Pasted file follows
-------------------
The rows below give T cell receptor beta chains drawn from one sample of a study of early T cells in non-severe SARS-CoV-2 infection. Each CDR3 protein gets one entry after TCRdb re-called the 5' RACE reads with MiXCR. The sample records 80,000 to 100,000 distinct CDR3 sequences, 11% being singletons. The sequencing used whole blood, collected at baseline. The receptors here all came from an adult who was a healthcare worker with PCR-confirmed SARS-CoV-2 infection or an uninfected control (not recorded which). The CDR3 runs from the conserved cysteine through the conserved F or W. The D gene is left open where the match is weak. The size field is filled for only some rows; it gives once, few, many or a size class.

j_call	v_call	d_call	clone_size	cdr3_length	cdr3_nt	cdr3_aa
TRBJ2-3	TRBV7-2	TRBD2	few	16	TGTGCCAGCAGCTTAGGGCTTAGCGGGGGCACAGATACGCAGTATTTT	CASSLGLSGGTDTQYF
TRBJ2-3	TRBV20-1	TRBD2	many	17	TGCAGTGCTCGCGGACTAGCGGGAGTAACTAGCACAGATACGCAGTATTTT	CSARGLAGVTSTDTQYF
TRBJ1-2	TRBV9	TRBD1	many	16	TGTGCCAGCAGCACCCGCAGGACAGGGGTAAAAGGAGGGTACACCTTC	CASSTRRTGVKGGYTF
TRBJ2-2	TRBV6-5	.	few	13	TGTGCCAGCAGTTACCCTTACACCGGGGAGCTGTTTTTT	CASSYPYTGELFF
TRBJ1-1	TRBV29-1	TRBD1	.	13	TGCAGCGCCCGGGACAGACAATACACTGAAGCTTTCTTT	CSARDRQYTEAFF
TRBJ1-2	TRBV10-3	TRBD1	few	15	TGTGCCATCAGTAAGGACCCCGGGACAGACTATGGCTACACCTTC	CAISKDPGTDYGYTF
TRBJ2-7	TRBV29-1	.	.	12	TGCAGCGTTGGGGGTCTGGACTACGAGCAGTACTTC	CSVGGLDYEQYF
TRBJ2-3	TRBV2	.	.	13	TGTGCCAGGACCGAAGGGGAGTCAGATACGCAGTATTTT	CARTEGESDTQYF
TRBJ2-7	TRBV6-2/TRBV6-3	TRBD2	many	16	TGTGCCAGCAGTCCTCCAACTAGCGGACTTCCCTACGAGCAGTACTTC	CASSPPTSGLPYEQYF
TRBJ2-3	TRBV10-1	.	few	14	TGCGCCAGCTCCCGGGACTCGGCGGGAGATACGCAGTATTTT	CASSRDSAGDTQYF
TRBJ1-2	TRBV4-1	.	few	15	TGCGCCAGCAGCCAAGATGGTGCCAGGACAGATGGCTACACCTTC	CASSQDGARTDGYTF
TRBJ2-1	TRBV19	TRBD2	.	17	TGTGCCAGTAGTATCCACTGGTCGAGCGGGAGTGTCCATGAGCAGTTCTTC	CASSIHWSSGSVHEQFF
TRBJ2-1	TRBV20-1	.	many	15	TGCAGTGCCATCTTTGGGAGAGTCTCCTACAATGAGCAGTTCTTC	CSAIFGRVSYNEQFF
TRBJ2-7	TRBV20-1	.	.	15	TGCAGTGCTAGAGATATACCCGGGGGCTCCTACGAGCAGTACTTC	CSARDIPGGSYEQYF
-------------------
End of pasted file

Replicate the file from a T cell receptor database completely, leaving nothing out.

The rows below give T cell receptor beta chains drawn from one sample of a study of early T cells in non-severe SARS-CoV-2 infection. Each CDR3 protein gets one entry after TCRdb re-called the 5' RACE reads with MiXCR. The sample records 80,000 to 100,000 distinct CDR3 sequences, 11% being singletons. The sequencing used whole blood, collected at baseline. The receptors here all came from an adult who was a healthcare worker with PCR-confirmed SARS-CoV-2 infection or an uninfected control (not recorded which). The CDR3 runs from the conserved cysteine through the conserved F or W. The D gene is left open where the match is weak. The size field is filled for only some rows; it gives once, few, many or a size class.

j_call	v_call	d_call	clone_size	cdr3_length	cdr3_nt	cdr3_aa
TRBJ2-3	TRBV7-2	TRBD2	few	16	TGTGCCAGCAGCTTAGGGCTTAGCGGGGGCACAGATACGCAGTATTTT	CASSLGLSGGTDTQYF
TRBJ2-3	TRBV20-1	TRBD2	many	17	TGCAGTGCTCGCGGACTAGCGGGAGTAACTAGCACAGATACGCAGTATTTT	CSARGLAGVTSTDTQYF
TRBJ1-2	TRBV9	TRBD1	many	16	TGTGCCAGCAGCACCCGCAGGACAGGGGTAAAAGGAGGGTACACCTTC	CASSTRRTGVKGGYTF
TRBJ2-2	TRBV6-5	.	few	13	TGTGCCAGCAGTTACCCTTACACCGGGGAGCTGTTTTTT	CASSYPYTGELFF
TRBJ1-1	TRBV29-1	TRBD1	.	13	TGCAGCGCCCGGGACAGACAATACACTGAAGCTTTCTTT	CSARDRQYTEAFF
TRBJ1-2	TRBV10-3	TRBD1	few	15	TGTGCCATCAGTAAGGACCCCGGGACAGACTATGGCTACACCTTC	CAISKDPGTDYGYTF
TRBJ2-7	TRBV29-1	.	.	12	TGCAGCGTTGGGGGTCTGGACTACGAGCAGTACTTC	CSVGGLDYEQYF
TRBJ2-3	TRBV2	.	.	13	TGTGCCAGGACCGAAGGGGAGTCAGATACGCAGTATTTT	CARTEGESDTQYF
TRBJ2-7	TRBV6-2/TRBV6-3	TRBD2	many	16	TGTGCCAGCAGTCCTCCAACTAGCGGACTTCCCTACGAGCAGTACTTC	CASSPPTSGLPYEQYF
TRBJ2-3	TRBV10-1	.	few	14	TGCGCCAGCTCCCGGGACTCGGCGGGAGATACGCAGTATTTT	CASSRDSAGDTQYF
TRBJ1-2	TRBV4-1	.	few	15	TGCGCCAGCAGCCAAGATGGTGCCAGGACAGATGGCTACACCTTC	CASSQDGARTDGYTF
TRBJ2-1	TRBV19	TRBD2	.	17	TGTGCCAGTAGTATCCACTGGTCGAGCGGGAGTGTCCATGAGCAGTTCTTC	CASSIHWSSGSVHEQFF
TRBJ2-1	TRBV20-1	.	many	15	TGCAGTGCCATCTTTGGGAGAGTCTCCTACAATGAGCAGTTCTTC	CSAIFGRVSYNEQFF
TRBJ2-7	TRBV20-1	.	.	15	TGCAGTGCTAGAGATATACCCGGGGGCTCCTACGAGCAGTACTTC	CSARDIPGGSYEQYF